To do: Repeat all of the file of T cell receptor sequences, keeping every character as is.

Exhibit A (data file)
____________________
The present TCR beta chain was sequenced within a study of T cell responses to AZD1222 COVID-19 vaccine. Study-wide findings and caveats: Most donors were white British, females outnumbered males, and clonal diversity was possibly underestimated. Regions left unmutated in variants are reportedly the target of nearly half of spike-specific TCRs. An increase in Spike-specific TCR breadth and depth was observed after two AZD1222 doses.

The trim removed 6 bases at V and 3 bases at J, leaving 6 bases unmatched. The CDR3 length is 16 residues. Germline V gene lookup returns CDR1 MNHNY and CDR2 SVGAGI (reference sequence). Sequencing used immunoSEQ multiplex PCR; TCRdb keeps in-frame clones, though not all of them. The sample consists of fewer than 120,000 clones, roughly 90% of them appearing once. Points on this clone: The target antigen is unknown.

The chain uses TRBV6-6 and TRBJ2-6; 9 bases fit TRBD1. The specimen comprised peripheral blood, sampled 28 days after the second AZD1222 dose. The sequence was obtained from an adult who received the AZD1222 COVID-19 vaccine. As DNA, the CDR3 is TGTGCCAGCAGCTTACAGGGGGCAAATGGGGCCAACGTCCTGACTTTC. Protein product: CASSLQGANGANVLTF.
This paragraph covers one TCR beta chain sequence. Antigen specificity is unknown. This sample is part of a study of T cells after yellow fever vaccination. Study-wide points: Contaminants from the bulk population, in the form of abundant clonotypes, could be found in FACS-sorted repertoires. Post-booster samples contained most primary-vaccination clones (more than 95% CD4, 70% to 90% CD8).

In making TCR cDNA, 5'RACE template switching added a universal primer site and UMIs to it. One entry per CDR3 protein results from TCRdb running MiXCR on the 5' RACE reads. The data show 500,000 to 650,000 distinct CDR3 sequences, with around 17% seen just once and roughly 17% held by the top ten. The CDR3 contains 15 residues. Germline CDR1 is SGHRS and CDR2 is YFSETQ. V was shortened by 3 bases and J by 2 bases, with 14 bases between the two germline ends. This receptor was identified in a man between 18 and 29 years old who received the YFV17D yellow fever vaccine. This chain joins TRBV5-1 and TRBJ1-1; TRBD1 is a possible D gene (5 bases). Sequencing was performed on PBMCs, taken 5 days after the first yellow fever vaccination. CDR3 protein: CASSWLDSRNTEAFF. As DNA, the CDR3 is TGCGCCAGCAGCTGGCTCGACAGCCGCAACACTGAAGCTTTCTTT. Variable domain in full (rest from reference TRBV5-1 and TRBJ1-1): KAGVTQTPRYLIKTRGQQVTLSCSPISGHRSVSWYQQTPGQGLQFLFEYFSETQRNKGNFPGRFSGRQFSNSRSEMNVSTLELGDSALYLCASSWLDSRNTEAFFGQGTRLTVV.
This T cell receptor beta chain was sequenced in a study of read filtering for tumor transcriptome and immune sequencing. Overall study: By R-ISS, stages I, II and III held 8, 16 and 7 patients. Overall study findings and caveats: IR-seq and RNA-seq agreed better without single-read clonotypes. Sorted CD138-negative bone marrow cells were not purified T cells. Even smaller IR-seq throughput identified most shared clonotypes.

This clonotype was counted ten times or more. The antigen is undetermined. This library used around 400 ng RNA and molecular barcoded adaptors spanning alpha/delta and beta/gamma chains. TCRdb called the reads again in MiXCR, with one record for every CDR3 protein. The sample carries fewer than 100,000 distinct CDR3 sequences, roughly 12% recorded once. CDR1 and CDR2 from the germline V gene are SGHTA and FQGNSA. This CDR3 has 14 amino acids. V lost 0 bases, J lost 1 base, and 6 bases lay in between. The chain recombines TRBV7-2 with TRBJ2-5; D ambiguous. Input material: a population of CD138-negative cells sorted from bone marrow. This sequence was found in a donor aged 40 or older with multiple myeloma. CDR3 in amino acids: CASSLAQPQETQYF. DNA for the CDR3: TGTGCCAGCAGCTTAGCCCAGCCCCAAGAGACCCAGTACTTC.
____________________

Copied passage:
The present TCR beta chain was sequenced within a study of T cell responses to AZD1222 COVID-19 vaccine. Study-wide findings and caveats: Most donors were white British, females outnumbered males, and clonal diversity was possibly underestimated. Regions left unmutated in variants are reportedly the target of nearly half of spike-specific TCRs. An increase in Spike-specific TCR breadth and depth was observed after two AZD1222 doses.

The trim removed 6 bases at V and 3 bases at J, leaving 6 bases unmatched. The CDR3 length is 16 residues. Germline V gene lookup returns CDR1 MNHNY and CDR2 SVGAGI (reference sequence). Sequencing used immunoSEQ multiplex PCR; TCRdb keeps in-frame clones, though not all of them. The sample consists of fewer than 120,000 clones, roughly 90% of them appearing once. Points on this clone: The target antigen is unknown.

The chain uses TRBV6-6 and TRBJ2-6; 9 bases fit TRBD1. The specimen comprised peripheral blood, sampled 28 days after the second AZD1222 dose. The sequence was obtained from an adult who received the AZD1222 COVID-19 vaccine. As DNA, the CDR3 is TGTGCCAGCAGCTTACAGGGGGCAAATGGGGCCAACGTCCTGACTTTC. Protein product: CASSLQGANGANVLTF.
This paragraph covers one TCR beta chain sequence. Antigen specificity is unknown. This sample is part of a study of T cells after yellow fever vaccination. Study-wide points: Contaminants from the bulk population, in the form of abundant clonotypes, could be found in FACS-sorted repertoires. Post-booster samples contained most primary-vaccination clones (more than 95% CD4, 70% to 90% CD8).

In making TCR cDNA, 5'RACE template switching added a universal primer site and UMIs to it. One entry per CDR3 protein results from TCRdb running MiXCR on the 5' RACE reads. The data show 500,000 to 650,000 distinct CDR3 sequences, with around 17% seen just once and roughly 17% held by the top ten. The CDR3 contains 15 residues. Germline CDR1 is SGHRS and CDR2 is YFSETQ. V was shortened by 3 bases and J by 2 bases, with 14 bases between the two germline ends. This receptor was identified in a man between 18 and 29 years old who received the YFV17D yellow fever vaccine. This chain joins TRBV5-1 and TRBJ1-1; TRBD1 is a possible D gene (5 bases). Sequencing was performed on PBMCs, taken 5 days after the first yellow fever vaccination. CDR3 protein: CASSWLDSRNTEAFF. As DNA, the CDR3 is TGCGCCAGCAGCTGGCTCGACAGCCGCAACACTGAAGCTTTCTTT. Variable domain in full (rest from reference TRBV5-1 and TRBJ1-1): KAGVTQTPRYLIKTRGQQVTLSCSPISGHRSVSWYQQTPGQGLQFLFEYFSETQRNKGNFPGRFSGRQFSNSRSEMNVSTLELGDSALYLCASSWLDSRNTEAFFGQGTRLTVV.
This T cell receptor beta chain was sequenced in a study of read filtering for tumor transcriptome and immune sequencing. Overall study: By R-ISS, stages I, II and III held 8, 16 and 7 patients. Overall study findings and caveats: IR-seq and RNA-seq agreed better without single-read clonotypes. Sorted CD138-negative bone marrow cells were not purified T cells. Even smaller IR-seq throughput identified most shared clonotypes.

This clonotype was counted ten times or more. The antigen is undetermined. This library used around 400 ng RNA and molecular barcoded adaptors spanning alpha/delta and beta/gamma chains. TCRdb called the reads again in MiXCR, with one record for every CDR3 protein. The sample carries fewer than 100,000 distinct CDR3 sequences, roughly 12% recorded once. CDR1 and CDR2 from the germline V gene are SGHTA and FQGNSA. This CDR3 has 14 amino acids. V lost 0 bases, J lost 1 base, and 6 bases lay in between. The chain recombines TRBV7-2 with TRBJ2-5; D ambiguous. Input material: a population of CD138-negative cells sorted from bone marrow. This sequence was found in a donor aged 40 or older with multiple myeloma. CDR3 in amino acids: CASSLAQPQETQYF. DNA for the CDR3: TGTGCCAGCAGCTTAGCCCAGCCCCAAGAGACCCAGTACTTC.